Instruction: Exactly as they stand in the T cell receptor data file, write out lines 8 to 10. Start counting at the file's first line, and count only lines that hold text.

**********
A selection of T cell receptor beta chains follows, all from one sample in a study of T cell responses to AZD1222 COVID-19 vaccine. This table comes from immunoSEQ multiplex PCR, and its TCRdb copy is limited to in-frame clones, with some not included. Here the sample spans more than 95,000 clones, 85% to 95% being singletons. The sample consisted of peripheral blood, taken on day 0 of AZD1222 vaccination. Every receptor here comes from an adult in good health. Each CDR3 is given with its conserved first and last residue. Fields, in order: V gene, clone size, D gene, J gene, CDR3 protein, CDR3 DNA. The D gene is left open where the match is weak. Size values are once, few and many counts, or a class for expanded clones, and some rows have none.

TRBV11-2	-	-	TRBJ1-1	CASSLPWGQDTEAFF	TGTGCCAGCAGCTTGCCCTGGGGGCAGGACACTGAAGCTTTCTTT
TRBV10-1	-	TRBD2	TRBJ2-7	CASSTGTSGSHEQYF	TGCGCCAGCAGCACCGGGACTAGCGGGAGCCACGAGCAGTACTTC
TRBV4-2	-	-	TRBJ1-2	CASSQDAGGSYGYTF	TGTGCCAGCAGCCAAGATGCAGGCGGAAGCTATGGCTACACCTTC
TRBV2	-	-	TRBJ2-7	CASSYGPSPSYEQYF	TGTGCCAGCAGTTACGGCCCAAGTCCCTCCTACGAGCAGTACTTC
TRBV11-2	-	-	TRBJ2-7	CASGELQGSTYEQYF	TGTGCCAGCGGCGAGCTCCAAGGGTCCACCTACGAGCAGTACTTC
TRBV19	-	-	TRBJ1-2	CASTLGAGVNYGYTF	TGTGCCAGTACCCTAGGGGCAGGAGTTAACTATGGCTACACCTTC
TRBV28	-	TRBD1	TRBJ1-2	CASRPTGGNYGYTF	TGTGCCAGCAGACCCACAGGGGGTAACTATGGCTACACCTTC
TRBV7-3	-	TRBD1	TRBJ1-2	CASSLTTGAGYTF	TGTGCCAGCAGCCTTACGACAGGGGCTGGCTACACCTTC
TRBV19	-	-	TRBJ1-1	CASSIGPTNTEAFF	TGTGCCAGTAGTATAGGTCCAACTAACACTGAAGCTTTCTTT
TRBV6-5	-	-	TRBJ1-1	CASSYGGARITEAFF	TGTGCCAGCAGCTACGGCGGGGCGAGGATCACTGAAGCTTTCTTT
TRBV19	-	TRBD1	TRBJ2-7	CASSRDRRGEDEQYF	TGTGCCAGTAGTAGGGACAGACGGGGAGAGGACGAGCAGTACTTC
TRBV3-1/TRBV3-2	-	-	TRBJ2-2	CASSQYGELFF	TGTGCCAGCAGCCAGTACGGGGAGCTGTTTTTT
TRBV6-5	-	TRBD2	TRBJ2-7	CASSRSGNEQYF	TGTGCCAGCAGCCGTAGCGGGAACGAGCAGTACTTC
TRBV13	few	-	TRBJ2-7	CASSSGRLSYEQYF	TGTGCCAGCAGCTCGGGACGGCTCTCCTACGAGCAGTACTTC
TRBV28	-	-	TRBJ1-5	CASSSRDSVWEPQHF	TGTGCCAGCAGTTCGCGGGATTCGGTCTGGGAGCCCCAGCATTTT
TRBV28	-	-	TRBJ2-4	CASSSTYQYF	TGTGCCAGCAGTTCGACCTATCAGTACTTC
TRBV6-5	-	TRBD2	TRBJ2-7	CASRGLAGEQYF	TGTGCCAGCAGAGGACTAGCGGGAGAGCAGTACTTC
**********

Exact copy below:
TRBV28	-	TRBD1	TRBJ1-2	CASRPTGGNYGYTF	TGTGCCAGCAGACCCACAGGGGGTAACTATGGCTACACCTTC
TRBV7-3	-	TRBD1	TRBJ1-2	CASSLTTGAGYTF	TGTGCCAGCAGCCTTACGACAGGGGCTGGCTACACCTTC
TRBV19	-	-	TRBJ1-1	CASSIGPTNTEAFF	TGTGCCAGTAGTATAGGTCCAACTAACACTGAAGCTTTCTTT